The Siren Hotel brings some old world charm to downtown Detroit
As Downtown Detroit continues to see new development, visitors are flocking to The Siren Hotel for a slice of old-school glam.
Detroit, the largest city in the state of Michigan, was once a hub of elegance; considered the ‘Paris of America’s Midwest’. Yet, in the last 100 years the area has been more synonymous with a declining population and a gritty industrial facade.
One boutique hotel, almost five years in the making, is on a mission to change that. Keen to inject some glitter back into the cityscape, The Siren Hotel is housed in what was once a musical instrument factory (the Wurlitzer building) that provided organs to theaters.
Designers at renowned firm ASH NYC have paid homage to the origins of the historic building, with vintage-style entertainment references throughout.
“We sought to create a hotel that changed the Detroit narrative, which for the last few years has been about grit and industry. We looked back to when Detroit was a grand and elegant city; we wanted to recapture some of the glamour,” ASH NYC’s Chief Executive Officer/Co-Founder Ari Heckman told Lonely Planet.
“We took inspiration from all corners. We found old terrazzo in the building and used that inspiration to create the bathroom vision, which brings in chrome to reflect the industrial era in Detroit. The public spaces were designed to reflect palazzi in Italy, old Grand Dame hotels around the US and Europe, and the interior of the building itself, which we found described in great detail in a newspaper article from 1926,” ASH NYC’s Chief Creative Officer/Partner Will Cooper continued.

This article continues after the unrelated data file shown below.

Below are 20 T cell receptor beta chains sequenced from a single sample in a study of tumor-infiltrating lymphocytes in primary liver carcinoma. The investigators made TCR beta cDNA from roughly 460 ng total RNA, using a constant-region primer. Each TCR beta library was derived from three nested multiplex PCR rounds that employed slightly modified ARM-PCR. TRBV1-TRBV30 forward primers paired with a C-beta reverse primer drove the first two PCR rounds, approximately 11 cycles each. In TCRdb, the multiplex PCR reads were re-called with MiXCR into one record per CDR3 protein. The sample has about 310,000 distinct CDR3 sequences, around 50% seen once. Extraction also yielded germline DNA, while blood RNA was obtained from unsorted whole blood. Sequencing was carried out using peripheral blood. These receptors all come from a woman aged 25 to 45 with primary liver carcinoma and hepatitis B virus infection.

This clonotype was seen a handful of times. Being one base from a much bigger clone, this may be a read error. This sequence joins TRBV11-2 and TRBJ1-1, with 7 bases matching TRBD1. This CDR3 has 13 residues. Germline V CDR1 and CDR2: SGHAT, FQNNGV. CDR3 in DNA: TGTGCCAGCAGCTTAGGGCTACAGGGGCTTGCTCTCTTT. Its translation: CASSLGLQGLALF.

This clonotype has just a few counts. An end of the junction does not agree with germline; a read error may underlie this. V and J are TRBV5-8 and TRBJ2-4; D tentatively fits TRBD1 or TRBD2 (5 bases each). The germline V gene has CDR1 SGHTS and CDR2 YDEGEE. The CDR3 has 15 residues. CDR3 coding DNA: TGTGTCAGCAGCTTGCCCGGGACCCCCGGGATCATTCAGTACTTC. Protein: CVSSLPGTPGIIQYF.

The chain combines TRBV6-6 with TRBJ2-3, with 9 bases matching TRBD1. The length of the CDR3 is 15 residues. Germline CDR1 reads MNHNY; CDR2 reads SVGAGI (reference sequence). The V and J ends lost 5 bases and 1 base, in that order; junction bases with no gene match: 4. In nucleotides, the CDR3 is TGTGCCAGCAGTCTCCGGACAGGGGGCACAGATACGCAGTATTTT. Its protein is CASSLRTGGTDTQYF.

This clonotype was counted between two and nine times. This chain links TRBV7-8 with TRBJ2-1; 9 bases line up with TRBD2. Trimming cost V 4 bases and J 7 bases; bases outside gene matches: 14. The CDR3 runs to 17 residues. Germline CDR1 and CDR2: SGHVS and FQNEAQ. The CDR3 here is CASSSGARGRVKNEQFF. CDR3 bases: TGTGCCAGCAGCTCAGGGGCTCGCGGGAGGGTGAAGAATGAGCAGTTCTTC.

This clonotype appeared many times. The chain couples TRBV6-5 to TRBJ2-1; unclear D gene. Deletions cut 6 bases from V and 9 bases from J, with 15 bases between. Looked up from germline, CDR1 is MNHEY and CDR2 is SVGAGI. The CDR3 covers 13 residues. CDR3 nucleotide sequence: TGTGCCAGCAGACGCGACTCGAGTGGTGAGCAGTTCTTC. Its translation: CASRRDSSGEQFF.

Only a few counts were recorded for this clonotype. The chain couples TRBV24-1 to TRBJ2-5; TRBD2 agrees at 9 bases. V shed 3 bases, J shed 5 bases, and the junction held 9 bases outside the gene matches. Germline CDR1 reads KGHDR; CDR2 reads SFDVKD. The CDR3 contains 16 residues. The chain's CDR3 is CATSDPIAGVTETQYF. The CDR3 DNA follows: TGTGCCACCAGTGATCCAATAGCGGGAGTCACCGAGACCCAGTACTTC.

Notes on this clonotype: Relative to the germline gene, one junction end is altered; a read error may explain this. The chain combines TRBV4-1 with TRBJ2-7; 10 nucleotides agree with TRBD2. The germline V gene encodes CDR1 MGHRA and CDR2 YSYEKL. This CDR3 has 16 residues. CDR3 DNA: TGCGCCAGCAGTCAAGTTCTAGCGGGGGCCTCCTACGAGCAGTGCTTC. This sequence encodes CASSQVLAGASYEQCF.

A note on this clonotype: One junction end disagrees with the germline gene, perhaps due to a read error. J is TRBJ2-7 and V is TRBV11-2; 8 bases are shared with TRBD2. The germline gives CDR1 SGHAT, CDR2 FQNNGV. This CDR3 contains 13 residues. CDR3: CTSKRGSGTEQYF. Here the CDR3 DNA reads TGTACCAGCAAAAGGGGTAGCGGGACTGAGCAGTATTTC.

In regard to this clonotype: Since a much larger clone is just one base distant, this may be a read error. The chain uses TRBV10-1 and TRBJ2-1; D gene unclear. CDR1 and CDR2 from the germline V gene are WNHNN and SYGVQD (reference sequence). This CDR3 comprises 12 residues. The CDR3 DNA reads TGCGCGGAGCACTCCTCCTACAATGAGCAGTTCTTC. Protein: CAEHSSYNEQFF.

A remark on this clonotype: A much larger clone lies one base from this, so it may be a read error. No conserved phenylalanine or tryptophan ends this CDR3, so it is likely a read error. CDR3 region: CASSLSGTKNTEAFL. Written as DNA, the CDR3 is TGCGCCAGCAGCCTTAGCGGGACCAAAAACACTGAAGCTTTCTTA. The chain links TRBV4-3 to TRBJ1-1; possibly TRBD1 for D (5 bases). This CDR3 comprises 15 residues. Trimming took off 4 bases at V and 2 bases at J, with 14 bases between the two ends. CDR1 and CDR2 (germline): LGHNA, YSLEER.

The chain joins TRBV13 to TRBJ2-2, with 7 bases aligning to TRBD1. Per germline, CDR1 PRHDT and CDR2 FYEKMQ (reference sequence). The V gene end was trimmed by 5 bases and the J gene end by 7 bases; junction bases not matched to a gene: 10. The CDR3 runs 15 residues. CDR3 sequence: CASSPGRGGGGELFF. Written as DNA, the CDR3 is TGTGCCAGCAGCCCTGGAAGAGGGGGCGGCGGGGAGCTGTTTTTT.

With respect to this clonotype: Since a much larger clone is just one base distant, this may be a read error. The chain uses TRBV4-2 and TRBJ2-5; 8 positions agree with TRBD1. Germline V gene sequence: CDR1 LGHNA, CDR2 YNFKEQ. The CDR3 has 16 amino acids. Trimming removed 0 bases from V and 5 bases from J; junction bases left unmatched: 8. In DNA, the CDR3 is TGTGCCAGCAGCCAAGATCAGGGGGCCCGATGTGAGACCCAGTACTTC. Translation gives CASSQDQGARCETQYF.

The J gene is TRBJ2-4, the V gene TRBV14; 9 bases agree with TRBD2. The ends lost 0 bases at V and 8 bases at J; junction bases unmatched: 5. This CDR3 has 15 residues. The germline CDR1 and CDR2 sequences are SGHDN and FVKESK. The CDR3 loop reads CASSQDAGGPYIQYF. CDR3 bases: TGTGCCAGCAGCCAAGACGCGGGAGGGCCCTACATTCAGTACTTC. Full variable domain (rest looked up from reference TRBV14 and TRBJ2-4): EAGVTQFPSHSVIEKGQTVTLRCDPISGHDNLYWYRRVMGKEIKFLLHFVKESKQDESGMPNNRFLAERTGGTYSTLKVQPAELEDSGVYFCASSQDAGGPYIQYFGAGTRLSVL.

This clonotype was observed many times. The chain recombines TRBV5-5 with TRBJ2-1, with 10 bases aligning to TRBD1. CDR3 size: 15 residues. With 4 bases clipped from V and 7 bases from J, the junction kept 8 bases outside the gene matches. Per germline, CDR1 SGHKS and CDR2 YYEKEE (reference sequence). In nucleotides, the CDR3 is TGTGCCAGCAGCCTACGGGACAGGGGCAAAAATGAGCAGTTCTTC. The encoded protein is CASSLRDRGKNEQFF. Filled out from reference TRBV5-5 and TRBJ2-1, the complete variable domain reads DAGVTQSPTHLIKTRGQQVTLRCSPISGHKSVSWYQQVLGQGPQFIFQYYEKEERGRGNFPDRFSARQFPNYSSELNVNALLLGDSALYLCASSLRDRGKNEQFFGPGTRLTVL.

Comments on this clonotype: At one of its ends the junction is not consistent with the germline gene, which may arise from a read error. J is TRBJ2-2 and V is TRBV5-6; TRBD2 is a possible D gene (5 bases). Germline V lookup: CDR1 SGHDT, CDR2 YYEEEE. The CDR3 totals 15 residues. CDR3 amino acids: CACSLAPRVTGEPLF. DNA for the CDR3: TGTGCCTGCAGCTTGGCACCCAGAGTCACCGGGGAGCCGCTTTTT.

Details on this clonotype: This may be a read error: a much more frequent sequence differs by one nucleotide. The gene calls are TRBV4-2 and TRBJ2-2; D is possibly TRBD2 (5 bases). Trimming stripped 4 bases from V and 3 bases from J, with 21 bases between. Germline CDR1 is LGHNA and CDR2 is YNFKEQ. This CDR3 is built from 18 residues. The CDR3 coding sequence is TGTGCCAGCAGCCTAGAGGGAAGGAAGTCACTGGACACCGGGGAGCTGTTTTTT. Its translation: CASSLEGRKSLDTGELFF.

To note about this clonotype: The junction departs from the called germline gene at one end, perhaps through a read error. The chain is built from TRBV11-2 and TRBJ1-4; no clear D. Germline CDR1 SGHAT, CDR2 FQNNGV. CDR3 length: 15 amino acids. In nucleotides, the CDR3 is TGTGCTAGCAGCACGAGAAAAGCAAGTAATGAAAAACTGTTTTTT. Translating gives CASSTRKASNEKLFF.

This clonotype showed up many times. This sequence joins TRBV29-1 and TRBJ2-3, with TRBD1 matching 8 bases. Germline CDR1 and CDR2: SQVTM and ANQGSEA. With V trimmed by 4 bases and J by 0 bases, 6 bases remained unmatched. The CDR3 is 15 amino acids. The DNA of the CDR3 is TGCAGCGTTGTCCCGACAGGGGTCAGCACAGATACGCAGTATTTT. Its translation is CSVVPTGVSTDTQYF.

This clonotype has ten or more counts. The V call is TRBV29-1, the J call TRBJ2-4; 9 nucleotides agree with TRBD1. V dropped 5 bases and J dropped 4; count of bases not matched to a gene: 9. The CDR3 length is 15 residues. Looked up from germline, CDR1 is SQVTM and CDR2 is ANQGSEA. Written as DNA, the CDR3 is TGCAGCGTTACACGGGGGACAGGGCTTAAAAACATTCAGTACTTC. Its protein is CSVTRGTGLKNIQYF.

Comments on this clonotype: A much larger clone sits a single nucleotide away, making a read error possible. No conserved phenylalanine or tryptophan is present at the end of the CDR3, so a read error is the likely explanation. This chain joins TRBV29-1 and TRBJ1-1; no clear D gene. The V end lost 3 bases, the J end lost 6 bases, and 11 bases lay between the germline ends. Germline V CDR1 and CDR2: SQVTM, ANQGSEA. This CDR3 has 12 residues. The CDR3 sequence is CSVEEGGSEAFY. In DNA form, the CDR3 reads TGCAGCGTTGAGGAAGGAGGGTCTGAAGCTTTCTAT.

Of the six food and beverage spaces, the pink-hued Candy Bar is a show-stopper. With its entryway curtains, velvet chairs, baroque mirrors and a 1500 pound Murano chandelier.
Similarly, ornate finishings are seen in the property’s 106 guest rooms – with plenty of fringed lamps, brocade, and embroidered Oriental-style changing screens throughout.
“Every room features rare vintage furniture collected by ASH NYC from markets and shops around the globe,” Heckman said. “Each room varies in the number of pieces and vintage offerings but shares the same design language.”
“We love that you can have so many discreet experiences within one place. Our hotels are meant to provide guests with a point of view, and give them something that they have never experienced: you can hang out in the lobby on a 19th century daybed; you can get a haircut from Sebastian Jackson at the barber shop; you can stroll down a black corridor to an eight-seat tasting counter and have world-renowned cuisine from James-Beard-nominated chef Garrett Lipar at Albena,” Cooper added.
It makes sense when you consider that the hotel moniker, The Siren, is inspired by the mythological Greek half-bird, half-woman creature who lured sailors by the sweetness of her song. This hotel certainly acts like a klaxon, calling people back to the city of Detroit once more.